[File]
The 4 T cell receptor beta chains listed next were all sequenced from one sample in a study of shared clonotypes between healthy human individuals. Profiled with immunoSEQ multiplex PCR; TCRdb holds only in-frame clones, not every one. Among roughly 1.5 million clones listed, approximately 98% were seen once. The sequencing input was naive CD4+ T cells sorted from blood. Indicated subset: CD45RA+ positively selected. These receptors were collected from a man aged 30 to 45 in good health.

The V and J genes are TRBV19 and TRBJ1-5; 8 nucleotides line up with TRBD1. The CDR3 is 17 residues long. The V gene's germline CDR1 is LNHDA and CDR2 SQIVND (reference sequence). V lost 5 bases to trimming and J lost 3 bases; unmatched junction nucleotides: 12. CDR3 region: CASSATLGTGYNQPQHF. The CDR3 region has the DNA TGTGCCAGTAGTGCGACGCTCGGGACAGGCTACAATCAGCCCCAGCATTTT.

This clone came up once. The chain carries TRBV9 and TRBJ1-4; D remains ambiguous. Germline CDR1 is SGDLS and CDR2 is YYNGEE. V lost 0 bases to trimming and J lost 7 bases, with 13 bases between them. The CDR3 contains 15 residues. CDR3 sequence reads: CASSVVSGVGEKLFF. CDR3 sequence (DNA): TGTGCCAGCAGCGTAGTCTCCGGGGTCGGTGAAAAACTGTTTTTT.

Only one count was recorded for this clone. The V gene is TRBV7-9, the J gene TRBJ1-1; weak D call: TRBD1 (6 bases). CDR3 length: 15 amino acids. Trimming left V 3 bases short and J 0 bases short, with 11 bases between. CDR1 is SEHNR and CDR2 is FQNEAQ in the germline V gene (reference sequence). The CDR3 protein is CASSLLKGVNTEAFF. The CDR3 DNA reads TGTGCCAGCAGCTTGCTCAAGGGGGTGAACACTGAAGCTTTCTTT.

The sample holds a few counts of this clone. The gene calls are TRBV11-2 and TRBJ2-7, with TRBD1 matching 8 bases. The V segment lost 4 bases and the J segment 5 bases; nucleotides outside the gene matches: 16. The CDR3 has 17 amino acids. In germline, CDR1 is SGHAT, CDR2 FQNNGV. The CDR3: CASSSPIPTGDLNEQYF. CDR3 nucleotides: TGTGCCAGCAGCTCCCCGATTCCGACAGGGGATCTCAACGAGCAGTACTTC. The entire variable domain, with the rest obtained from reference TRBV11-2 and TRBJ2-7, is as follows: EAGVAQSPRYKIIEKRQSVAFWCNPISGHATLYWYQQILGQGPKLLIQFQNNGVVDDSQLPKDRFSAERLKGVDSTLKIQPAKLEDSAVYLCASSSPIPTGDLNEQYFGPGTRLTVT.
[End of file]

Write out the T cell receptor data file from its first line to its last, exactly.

The 4 T cell receptor beta chains listed next were all sequenced from one sample in a study of shared clonotypes between healthy human individuals. Profiled with immunoSEQ multiplex PCR; TCRdb holds only in-frame clones, not every one. Among roughly 1.5 million clones listed, approximately 98% were seen once. The sequencing input was naive CD4+ T cells sorted from blood. Indicated subset: CD45RA+ positively selected. These receptors were collected from a man aged 30 to 45 in good health.

The V and J genes are TRBV19 and TRBJ1-5; 8 nucleotides line up with TRBD1. The CDR3 is 17 residues long. The V gene's germline CDR1 is LNHDA and CDR2 SQIVND (reference sequence). V lost 5 bases to trimming and J lost 3 bases; unmatched junction nucleotides: 12. CDR3 region: CASSATLGTGYNQPQHF. The CDR3 region has the DNA TGTGCCAGTAGTGCGACGCTCGGGACAGGCTACAATCAGCCCCAGCATTTT.

This clone came up once. The chain carries TRBV9 and TRBJ1-4; D remains ambiguous. Germline CDR1 is SGDLS and CDR2 is YYNGEE. V lost 0 bases to trimming and J lost 7 bases, with 13 bases between them. The CDR3 contains 15 residues. CDR3 sequence reads: CASSVVSGVGEKLFF. CDR3 sequence (DNA): TGTGCCAGCAGCGTAGTCTCCGGGGTCGGTGAAAAACTGTTTTTT.

Only one count was recorded for this clone. The V gene is TRBV7-9, the J gene TRBJ1-1; weak D call: TRBD1 (6 bases). CDR3 length: 15 amino acids. Trimming left V 3 bases short and J 0 bases short, with 11 bases between. CDR1 is SEHNR and CDR2 is FQNEAQ in the germline V gene (reference sequence). The CDR3 protein is CASSLLKGVNTEAFF. The CDR3 DNA reads TGTGCCAGCAGCTTGCTCAAGGGGGTGAACACTGAAGCTTTCTTT.

The sample holds a few counts of this clone. The gene calls are TRBV11-2 and TRBJ2-7, with TRBD1 matching 8 bases. The V segment lost 4 bases and the J segment 5 bases; nucleotides outside the gene matches: 16. The CDR3 has 17 amino acids. In germline, CDR1 is SGHAT, CDR2 FQNNGV. The CDR3: CASSSPIPTGDLNEQYF. CDR3 nucleotides: TGTGCCAGCAGCTCCCCGATTCCGACAGGGGATCTCAACGAGCAGTACTTC. The entire variable domain, with the rest obtained from reference TRBV11-2 and TRBJ2-7, is as follows: EAGVAQSPRYKIIEKRQSVAFWCNPISGHATLYWYQQILGQGPKLLIQFQNNGVVDDSQLPKDRFSAERLKGVDSTLKIQPAKLEDSAVYLCASSSPIPTGDLNEQYFGPGTRLTVT.